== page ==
Gov. Paul LePage touts his background as a business turnaround specialist. Well, he certainly has turned Maine around, but in the wrong direction.

Speaking at a recent graduation ceremony, I was struck by the disconnect between the students’ talents and their confidence in the future. These were impressive, hardworking and responsible young people. Yet I heard great concern from graduates and their families. “I worry a lot. What if I can’t find a job?” one student asked. “If I do, will it be enough to pay off my student debt?”

Maine’s graduates deserve better. They deserve to be confident of Maine’s potential and their own. Our workers are well known as some of the best. Our entrepreneurs are thrifty and creative. Our quality of life is a magnet for growth.

Yet under LePage’s watch, our state lags badly in job creation. Maine has recovered only about half of the jobs it lost in the recession. By comparison, New England as a region has recovered all of them, and then some. The nation as a whole has recovered 95 percent.

A recent report from the Maine Center for Economic Policy tells us nearly 100,000 Mainers are actively seeking work, but can’t find it. This harsh new reality is worst for Mainers of prime working age, those between the ages of 24 and 45.

The governor likes to blame our schools. Speaking about Maine students, he has said, “I don’t care where you go in this country — if you come from Maine, you’re looked down upon.” He has issued grades for Maine’s schools, using a predetermined bell curve that ensures no more than 25 percent will receive better than a “C.”

I’ve given a few grades in my time. I spent 20 years in education, both here at home in Maine and for nine years in New York City. I’ve taught graduate-level classes for teachers and worked for an international education reform organization. In my opinion, Maine teachers and students deserve an “A.”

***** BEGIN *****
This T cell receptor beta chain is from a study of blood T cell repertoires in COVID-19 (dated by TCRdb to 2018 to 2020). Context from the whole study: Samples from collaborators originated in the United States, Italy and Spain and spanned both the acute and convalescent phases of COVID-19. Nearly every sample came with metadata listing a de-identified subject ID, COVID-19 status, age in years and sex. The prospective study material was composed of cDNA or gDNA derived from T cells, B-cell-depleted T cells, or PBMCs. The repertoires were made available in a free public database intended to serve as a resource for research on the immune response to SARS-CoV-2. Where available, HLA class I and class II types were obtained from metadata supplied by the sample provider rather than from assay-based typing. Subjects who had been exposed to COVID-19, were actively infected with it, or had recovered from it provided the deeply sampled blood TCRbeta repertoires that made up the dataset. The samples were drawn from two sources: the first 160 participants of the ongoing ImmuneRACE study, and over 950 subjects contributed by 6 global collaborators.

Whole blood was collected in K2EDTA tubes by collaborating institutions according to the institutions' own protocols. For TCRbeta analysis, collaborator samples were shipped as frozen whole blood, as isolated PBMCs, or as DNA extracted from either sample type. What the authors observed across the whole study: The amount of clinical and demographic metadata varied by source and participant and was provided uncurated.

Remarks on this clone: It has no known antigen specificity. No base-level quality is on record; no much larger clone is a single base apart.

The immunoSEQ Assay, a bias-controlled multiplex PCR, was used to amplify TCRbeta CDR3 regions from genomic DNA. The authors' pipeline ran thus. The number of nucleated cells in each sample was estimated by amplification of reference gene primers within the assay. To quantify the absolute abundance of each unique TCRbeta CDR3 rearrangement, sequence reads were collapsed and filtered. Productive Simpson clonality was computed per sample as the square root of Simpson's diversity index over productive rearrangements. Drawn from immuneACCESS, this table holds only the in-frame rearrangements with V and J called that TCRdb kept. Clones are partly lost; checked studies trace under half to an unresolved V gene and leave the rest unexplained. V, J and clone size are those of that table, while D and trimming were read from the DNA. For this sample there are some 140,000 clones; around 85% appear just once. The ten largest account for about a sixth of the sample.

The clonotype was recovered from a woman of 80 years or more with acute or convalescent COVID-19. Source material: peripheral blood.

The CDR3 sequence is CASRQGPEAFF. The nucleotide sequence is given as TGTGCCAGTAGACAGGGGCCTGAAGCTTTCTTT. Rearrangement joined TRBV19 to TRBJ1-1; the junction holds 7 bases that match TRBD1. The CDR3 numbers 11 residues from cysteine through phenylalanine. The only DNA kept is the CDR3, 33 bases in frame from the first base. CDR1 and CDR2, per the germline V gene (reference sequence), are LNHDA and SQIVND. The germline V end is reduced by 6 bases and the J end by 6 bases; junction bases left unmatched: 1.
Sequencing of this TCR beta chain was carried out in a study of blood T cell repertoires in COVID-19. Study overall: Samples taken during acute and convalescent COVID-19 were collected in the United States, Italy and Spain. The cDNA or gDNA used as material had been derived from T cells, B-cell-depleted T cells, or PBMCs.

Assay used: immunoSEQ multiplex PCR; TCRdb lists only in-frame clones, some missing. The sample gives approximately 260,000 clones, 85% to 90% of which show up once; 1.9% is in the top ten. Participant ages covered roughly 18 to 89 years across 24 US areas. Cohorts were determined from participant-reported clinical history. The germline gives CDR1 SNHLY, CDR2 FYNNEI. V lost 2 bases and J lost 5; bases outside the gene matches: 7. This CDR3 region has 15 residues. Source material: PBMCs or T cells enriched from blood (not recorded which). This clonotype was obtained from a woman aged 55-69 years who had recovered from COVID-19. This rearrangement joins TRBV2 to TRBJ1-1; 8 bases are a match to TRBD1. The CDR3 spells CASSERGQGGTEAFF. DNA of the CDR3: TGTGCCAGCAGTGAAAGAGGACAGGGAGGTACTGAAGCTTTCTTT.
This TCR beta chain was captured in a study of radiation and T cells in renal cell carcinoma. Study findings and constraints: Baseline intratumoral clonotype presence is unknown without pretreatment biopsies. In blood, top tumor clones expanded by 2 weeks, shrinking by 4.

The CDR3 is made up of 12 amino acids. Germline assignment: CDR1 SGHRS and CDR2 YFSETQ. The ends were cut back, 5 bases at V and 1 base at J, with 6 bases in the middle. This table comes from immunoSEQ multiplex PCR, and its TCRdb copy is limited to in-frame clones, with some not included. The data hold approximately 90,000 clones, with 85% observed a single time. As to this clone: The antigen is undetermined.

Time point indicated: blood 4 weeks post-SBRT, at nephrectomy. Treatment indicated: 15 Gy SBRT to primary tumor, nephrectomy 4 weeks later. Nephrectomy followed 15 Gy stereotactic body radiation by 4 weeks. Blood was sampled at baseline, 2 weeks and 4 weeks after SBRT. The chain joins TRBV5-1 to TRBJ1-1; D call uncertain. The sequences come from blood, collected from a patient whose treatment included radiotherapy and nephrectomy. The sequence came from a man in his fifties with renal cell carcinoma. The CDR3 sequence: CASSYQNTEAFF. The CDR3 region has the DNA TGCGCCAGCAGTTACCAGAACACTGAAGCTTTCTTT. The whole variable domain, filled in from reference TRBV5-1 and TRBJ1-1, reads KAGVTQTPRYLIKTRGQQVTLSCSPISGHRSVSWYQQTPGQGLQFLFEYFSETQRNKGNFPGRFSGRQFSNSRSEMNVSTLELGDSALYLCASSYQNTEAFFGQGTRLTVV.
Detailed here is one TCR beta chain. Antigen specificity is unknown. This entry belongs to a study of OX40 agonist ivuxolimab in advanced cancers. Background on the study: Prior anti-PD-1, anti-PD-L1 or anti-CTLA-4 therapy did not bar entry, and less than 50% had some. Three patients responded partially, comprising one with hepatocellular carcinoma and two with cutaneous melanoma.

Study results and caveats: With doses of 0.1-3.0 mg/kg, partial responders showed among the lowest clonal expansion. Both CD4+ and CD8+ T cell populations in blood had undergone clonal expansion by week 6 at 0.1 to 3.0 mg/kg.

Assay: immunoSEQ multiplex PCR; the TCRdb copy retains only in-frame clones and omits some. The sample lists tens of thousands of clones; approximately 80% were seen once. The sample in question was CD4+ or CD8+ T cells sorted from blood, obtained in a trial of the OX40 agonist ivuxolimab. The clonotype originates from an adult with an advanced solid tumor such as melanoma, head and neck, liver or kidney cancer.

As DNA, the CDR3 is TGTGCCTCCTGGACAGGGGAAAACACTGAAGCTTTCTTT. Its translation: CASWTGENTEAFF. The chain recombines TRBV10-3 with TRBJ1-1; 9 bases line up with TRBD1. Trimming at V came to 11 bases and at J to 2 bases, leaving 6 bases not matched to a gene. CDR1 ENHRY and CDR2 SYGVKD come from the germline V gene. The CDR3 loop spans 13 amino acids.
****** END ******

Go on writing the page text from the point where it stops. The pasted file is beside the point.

Outside Augusta, I work in the private sector. I am also a parent of kids in local public schools. I am floored by the quality of teaching at my sons’ schools. As an educator, I’d put Maine graduates up against any in the world, any day of the week.

As a Maine businessperson, I can say we actually do so, and we like our odds. The business I work for would not be in Maine otherwise.

For our state’s economy to succeed, Maine’s leaders need to believe it can succeed, and take concrete action to move our economy forward.

This legislative session, Democrats worked to boost our economic potential. For example, we improved early childhood education, college affordability and made important workforce reforms, such as improving incumbent worker training and making Maine’s community college credits transferable to Maine universities.

Members of the Joint Select Committee on Maine’s Workforce and Economic Future, which I co-chair, worked closely with our Republican colleagues to invest in Maine’s enormous potential.

Voters in November will decide on the bond proposals we developed. LePage, who as governor is the state’s CEO, vetoed our proposal to spur job creation by small businesses, but lawmakers stood firm and overrode the veto. Others would invest in key sectors, such as the marine economy and biotech, that hold particular promise for good-paying jobs.

LePage, meanwhile, stifled job creation by holding hostage voter-approved bonds, misusing taxpayer dollars and mismanaging his agencies. He gave a nearly $1 million no-bid contract to political ally Gary Alexander, whose late, faulty and plagiarized work included a $575 million math error. He spent $28.3 million more on a failed transportation provider, tossing out taxpayer money by not obtaining a legally required performance bond. LePage even neglected his responsibility to submit a balanced supplemental budget, the first governor in Maine’s history to do so.

If Maine were a business and you were a shareholder, what grade would you give your state’s current CEO?

Maine’s current and future workers, businesses and economy deserve a CEO who believes in them, makes smart investments, acts strategically and builds coalitions to achieve measurable results. Give Maine a governor we can believe in, and Maine will give our graduates reason to believe in themselves.

Rep. Seth Berry, D-Bowdoinham, is the House majority leader and House chairman of the Joint Select Committee on Maine’s Workforce and Economic Future.


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